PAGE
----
Grenade rocks Istanbul's Orthodox patriarchate

A hand grenade shattered church and monastery windows at the Greek Orthodox patriarchate in the Turkish city of Istanbul early on Thursday but no one was hurt, officials said.

"Two windows in the church and five in the monastery were smashed in the explosion," a patriarchate official told Reuters.

It was not immediately clear who was behind the attack, which took place at around 1:30 a.m. (2230 GMT).

Nationalists in overwhelmingly Muslim Turkey have targeted the patriarchate in the past.

Last month, far-right protesters clashed with police outside the complex and burned an effigy of Patriarch Bartholomew, spiritual leader of the world's 140 million Orthodox Christians. They oppose allowing the Greek Orthodox Church to own land.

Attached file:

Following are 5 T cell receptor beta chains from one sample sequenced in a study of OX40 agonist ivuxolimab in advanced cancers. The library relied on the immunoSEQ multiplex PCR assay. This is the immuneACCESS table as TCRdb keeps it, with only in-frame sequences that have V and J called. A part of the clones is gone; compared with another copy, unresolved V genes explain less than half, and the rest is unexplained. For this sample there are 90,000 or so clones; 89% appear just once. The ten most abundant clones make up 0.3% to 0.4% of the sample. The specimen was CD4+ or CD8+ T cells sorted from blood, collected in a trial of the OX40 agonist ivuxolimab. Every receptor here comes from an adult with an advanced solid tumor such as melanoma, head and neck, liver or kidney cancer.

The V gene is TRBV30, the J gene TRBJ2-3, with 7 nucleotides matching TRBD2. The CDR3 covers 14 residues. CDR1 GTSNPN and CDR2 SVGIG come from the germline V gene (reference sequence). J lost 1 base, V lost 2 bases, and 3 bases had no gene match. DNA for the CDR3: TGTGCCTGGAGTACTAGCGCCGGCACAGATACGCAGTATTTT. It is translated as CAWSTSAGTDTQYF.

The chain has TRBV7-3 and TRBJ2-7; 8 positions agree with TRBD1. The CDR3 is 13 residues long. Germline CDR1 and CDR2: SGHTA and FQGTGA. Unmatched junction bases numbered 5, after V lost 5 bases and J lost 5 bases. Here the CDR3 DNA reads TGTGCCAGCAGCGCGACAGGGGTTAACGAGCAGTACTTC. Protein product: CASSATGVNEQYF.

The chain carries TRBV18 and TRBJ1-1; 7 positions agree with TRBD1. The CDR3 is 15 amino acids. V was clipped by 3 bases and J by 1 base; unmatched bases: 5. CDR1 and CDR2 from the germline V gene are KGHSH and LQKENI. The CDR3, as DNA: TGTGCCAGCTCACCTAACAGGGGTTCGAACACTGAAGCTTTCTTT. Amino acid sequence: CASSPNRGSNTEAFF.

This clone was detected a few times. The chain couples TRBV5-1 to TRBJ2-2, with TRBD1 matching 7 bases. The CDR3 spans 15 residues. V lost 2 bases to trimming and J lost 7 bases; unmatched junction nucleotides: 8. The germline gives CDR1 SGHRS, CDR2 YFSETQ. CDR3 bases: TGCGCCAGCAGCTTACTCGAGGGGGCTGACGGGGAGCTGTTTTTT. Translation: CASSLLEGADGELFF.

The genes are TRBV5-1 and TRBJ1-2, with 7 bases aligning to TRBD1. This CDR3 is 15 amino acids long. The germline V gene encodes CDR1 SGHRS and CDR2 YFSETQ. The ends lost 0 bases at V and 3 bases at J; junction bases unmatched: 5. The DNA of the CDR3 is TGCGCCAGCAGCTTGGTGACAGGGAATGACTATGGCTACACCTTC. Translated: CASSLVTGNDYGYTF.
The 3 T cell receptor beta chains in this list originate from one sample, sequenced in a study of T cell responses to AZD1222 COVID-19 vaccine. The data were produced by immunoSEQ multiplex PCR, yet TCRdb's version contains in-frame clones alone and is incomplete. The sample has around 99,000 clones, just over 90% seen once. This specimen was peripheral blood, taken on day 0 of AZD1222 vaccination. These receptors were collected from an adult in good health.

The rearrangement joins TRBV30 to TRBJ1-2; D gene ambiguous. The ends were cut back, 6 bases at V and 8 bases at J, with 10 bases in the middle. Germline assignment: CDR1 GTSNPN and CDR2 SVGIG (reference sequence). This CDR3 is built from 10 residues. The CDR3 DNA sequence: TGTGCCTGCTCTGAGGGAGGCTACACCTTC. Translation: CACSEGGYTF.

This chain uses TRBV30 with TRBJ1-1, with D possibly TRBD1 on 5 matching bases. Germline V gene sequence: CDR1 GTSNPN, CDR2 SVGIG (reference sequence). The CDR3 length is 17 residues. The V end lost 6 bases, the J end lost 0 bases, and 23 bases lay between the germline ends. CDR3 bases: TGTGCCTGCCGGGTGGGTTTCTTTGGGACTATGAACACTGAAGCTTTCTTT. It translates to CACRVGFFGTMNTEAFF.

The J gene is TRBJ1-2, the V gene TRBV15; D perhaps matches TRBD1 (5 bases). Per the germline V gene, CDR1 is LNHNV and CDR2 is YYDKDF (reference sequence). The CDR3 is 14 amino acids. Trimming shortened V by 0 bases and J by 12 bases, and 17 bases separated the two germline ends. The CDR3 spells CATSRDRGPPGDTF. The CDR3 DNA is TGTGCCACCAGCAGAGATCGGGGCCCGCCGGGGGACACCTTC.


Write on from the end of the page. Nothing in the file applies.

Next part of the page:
Istanbul, then known as Constantinople, was the centre of Orthodox Christianity until it fell to the Muslim Ottoman Turks in 1453. The patriarch remains nominal head of the church, though the number of Orthodox Christians in Turkey is now tiny.

Turkey does not recognise Bartholomew as the ecumenical leader of Orthodox Christians.

The European Union, which Turkey aspires to join, has criticised state curbs on the Greek Orthodox Church and other non-Muslim communities.

The European Commission recommended on Wednesday that the 25-nation bloc begin entry talks with Turkey but pointed to areas where human rights must be improved, including restrictions on the patriarchate's legal and property rights.